Mosaic’s Monolith to Microservices Journey

Monolith to microservices header image

By Prem Balachandar

Introduction

As Mosaic has continued to grow, our five-plus-year-old, Scala-based monolith began showing signs of wear and tear. Release cycles became increasingly longer, developer onboarding took a long time, and bugs surfaced weeks after production release due to the intertwined nature of the business logic implementation. We knew this was no longer maintainable and sustainable, and began a concerted effort to break down the monolith into smaller business domain-oriented microservices.

How did we get started?

We decided to start small by forming a two-person engineering team. Their mission was to create a prototype CI/CD pipeline to build and deploy a microservice that would support sending out paper mail via a third-party API. The choice of microservice was deliberate so that we could focus more on the technical components such as the CI/CD pipeline, rather than being bogged down by business logic complexities. The outcome of this mission was to identify a lean technology stack that would support this pipeline and make available “quick start templates,” so that other teams could quickly adopt and begin their own microservice rollouts.

In approximately a two-month time period, the team — working in close collaboration with the DevOps team (daily standups, etc.) — built out a tech stack composed of a Lagom framework based microservice and a CI/CD pipeline based on AWS components (CodeBuild, CodeDeploy, CodePipeline, S3), Github.com for SCM, and finally a kops based Kubernetes cluster to host the deployments. The success of this early prototype (rough architecture diagram below) gave the team enough confidence to review it with business and executive stakeholders and position it as a company-wide initiative for further investment and adoption.

Tech stack prototype architecture diagram

Once stakeholders were bought in (this was achieved with extensive discussions and roadshows with the CTO and other leadership committees) the following happened:

  • An annual technology OKR at the company level was created (40% of monolith functionality moved to microservices)
  • We brought in Lightbend (Maintainers of Scala and Lagom — an opinionated microservice framework) as our technical partner to direct and advise us on this journey
  • Several key engineering decisions were made, such as adopting Kafka for interservice communication, a monorepo to host all of our microservices code, and a bias toward using CQRS/Event Sourcing patterns for implementing reactive microservices
  • Formation of a small engineering productivity team dedicated to iterating and improving the infrastructure and the microservice CI/CD pipeline

With support from Lightbend, we kicked off a series of training sessions, including workshops and offsites, to bring the rest of the engineering and product organization up to speed. Every team was encouraged to adopt and migrate to the monorepo based CI/CD pipeline and weave their roadmap to enable and support development of microservices.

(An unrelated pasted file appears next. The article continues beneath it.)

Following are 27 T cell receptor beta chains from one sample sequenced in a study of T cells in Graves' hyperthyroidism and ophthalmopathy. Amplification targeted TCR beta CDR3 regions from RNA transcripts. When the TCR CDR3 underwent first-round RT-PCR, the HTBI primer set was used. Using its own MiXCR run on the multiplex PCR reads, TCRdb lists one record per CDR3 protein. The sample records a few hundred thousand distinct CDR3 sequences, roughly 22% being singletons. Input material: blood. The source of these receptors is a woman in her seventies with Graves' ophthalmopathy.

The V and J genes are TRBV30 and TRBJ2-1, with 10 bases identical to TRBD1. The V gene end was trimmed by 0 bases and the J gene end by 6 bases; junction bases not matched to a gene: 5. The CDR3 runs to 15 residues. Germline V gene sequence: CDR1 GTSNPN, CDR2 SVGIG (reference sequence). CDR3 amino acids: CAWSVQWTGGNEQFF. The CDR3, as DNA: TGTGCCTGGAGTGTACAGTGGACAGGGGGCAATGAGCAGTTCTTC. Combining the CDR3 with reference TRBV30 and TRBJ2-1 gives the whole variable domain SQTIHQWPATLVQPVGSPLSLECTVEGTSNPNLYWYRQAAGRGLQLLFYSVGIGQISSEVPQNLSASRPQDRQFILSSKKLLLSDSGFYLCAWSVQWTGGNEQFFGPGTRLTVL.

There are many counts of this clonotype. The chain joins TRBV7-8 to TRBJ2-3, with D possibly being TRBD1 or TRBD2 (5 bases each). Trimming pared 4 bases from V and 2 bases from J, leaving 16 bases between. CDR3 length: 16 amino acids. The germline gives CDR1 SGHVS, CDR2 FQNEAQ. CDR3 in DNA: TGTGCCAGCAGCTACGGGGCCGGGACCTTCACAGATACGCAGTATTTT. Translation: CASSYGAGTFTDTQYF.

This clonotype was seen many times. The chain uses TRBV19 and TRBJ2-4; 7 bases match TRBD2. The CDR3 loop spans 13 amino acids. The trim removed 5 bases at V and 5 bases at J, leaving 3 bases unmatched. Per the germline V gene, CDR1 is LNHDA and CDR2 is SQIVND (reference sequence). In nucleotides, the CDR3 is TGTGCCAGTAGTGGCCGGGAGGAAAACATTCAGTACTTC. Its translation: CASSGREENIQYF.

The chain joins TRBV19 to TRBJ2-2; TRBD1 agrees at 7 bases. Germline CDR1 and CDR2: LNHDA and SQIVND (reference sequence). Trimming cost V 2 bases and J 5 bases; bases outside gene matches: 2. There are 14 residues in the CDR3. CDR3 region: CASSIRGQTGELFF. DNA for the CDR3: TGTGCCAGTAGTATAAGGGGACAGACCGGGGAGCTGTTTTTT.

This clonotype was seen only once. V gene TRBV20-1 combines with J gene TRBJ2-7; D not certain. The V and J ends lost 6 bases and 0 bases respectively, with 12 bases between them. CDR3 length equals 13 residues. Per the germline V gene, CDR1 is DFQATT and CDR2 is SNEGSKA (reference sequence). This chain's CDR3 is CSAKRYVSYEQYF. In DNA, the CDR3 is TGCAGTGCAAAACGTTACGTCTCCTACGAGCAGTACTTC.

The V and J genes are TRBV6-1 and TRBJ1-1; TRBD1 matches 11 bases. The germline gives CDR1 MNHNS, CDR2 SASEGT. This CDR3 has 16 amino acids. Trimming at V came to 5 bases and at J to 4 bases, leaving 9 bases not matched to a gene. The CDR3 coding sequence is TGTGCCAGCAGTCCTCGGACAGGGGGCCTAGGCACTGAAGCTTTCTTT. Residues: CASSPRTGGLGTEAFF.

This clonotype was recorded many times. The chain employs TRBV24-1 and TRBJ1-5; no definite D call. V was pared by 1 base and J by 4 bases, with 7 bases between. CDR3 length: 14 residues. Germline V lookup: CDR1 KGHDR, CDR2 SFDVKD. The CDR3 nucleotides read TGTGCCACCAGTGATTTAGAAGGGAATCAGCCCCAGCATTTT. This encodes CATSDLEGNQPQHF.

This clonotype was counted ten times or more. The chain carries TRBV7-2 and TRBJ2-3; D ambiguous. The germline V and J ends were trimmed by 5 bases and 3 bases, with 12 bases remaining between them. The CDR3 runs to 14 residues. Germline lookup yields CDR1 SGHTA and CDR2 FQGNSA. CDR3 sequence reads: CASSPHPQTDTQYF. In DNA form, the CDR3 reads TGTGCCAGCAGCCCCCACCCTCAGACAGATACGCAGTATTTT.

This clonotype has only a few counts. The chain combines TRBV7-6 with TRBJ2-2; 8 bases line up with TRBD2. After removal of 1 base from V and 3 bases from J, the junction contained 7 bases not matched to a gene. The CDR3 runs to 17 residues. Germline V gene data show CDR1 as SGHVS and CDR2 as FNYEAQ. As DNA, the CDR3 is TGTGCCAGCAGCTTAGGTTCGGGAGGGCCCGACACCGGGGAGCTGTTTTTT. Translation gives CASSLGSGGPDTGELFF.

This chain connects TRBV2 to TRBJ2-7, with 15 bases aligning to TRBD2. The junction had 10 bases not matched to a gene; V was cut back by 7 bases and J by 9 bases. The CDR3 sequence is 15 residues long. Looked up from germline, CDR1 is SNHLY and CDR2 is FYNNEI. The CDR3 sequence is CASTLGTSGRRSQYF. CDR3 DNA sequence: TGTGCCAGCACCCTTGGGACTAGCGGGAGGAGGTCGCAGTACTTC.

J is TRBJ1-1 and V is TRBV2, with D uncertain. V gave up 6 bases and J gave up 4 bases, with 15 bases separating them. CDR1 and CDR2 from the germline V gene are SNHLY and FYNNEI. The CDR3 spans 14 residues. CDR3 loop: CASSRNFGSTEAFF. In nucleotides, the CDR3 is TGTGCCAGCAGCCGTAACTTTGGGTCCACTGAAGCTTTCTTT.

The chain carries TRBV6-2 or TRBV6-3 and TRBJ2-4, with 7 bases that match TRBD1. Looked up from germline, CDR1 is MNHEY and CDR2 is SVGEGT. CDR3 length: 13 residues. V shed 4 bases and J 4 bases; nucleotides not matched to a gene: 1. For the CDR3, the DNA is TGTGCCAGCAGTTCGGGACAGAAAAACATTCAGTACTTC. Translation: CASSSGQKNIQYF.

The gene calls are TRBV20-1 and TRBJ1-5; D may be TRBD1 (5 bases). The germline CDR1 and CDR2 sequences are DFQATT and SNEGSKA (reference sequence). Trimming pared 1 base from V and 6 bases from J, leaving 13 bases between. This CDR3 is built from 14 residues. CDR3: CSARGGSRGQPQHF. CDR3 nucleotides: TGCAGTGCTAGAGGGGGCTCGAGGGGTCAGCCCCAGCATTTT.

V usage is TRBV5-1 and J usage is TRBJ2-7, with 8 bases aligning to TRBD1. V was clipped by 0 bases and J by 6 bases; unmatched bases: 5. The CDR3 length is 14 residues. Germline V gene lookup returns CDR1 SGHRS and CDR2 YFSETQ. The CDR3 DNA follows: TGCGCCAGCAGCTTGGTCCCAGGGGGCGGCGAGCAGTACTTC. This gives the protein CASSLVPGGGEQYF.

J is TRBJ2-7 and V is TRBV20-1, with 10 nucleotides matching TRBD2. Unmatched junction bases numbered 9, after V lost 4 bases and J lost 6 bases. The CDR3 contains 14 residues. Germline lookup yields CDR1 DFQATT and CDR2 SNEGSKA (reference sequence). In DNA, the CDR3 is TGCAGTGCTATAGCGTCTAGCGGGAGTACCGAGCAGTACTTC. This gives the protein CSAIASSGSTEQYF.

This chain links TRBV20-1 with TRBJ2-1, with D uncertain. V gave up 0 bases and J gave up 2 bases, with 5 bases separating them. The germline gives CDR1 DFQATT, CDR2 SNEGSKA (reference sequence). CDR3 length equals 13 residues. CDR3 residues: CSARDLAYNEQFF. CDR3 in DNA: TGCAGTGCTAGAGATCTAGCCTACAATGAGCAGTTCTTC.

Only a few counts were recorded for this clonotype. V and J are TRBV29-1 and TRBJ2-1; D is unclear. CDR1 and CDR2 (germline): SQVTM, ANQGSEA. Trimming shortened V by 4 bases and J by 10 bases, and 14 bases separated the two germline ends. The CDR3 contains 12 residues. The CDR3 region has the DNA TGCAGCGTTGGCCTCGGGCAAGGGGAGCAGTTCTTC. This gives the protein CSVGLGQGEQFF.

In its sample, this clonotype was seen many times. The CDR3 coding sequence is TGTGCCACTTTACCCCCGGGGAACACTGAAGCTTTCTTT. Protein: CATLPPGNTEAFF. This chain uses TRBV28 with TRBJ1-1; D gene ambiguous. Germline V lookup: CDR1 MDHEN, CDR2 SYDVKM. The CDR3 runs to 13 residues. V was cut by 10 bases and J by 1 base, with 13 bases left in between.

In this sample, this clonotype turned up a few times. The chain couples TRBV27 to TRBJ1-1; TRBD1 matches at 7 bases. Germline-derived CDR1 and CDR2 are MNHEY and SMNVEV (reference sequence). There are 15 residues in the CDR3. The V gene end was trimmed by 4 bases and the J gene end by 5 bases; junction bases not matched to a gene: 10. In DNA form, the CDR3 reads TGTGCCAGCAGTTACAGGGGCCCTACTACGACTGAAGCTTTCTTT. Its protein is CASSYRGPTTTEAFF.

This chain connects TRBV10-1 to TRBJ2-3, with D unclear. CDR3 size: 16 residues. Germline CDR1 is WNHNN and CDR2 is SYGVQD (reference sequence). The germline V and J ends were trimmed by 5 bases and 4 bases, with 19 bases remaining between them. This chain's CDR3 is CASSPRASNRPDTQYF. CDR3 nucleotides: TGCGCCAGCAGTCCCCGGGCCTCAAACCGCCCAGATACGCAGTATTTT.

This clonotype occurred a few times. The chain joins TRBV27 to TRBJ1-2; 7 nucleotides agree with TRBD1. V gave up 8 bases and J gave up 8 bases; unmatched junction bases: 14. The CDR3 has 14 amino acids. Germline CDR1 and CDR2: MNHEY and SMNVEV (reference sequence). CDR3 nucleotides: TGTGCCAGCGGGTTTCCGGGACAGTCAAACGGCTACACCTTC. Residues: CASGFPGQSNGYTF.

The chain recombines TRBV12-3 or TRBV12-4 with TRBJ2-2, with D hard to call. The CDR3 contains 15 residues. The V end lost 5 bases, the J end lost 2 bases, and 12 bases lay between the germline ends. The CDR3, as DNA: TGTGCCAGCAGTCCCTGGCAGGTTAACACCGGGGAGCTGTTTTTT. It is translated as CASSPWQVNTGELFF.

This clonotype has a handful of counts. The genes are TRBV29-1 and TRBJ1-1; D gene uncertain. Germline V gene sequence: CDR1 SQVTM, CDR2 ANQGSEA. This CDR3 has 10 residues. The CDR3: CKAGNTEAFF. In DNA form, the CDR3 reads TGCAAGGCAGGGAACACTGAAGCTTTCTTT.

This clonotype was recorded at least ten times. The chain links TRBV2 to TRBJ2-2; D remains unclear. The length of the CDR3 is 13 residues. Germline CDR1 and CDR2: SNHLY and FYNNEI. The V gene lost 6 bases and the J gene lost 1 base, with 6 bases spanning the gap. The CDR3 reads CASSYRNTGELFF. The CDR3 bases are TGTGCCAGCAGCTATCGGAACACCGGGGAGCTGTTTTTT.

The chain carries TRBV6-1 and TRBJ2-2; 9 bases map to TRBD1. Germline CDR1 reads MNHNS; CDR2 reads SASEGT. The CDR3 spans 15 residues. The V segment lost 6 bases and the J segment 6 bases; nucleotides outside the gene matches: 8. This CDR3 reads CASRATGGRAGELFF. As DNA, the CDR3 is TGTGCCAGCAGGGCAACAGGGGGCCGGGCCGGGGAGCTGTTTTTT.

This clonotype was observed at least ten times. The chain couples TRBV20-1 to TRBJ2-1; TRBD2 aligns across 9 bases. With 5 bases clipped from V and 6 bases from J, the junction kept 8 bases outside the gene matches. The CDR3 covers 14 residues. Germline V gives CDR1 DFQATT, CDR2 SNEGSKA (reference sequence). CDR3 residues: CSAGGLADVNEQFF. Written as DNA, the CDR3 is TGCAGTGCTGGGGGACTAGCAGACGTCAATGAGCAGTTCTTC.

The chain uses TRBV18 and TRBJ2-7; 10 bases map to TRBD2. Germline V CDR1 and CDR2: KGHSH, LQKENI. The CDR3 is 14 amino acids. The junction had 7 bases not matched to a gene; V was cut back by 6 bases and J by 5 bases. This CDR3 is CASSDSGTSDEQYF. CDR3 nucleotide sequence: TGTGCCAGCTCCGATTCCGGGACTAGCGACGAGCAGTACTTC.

Lightbend and its Akka-based platform stack have been a valuable partner and enabler throughout our journey. Lightbend’s own report provides more details in a review we participated in. In summary, we experienced significant productivity gains. And more importantly, Lightbend’s framework tool and its engineers created strong engagement and incentives within our own engineering teams to migrate away from the monolith.

Rewards from the journey

Our platform’s technology has now been much more scalable and reactive than ever to growth and expansion while providing a “white glove” experience to our developers. Now, shipping our microservices are routine, automated tasks that require little to no effort. Opting to build out business, domain-based microservice has allowed teams to develop deep business knowledge and expertise, and truly “own” their services.

Other benefits include:

  • Improved developer experience is leading to improved developer productivity
  • Complex features no longer always translate to complexity in design or code
  • Reduced change related impact due to the localized nature of changes

Some related “upshot” metrics:

  • Developer onboarding onto the new microservices is much shorter (4 days vs. 4 weeks for the monolith)
  • Code commit to deploy from 2 hours to <10 minutes
  • Number of developer environments reduced from 7 to 2 in the Monorepo
  • We have migrated approximately half our monolith’s existing domains and its capabilities into new microservices

Some final thoughts and our “Domain Oriented Services” North Star

We realize we will never entirely slay the monolith. And to be clear, that was not the goal when we began this journey. However, we now enjoy a mindset and culture where by default we look to break down the monolith further along roughly discrete business domains (diagrammed below), while acknowledging that adding to the monolith is still an available option (especially to support urgent business needs.)

Business domain monolith diagram
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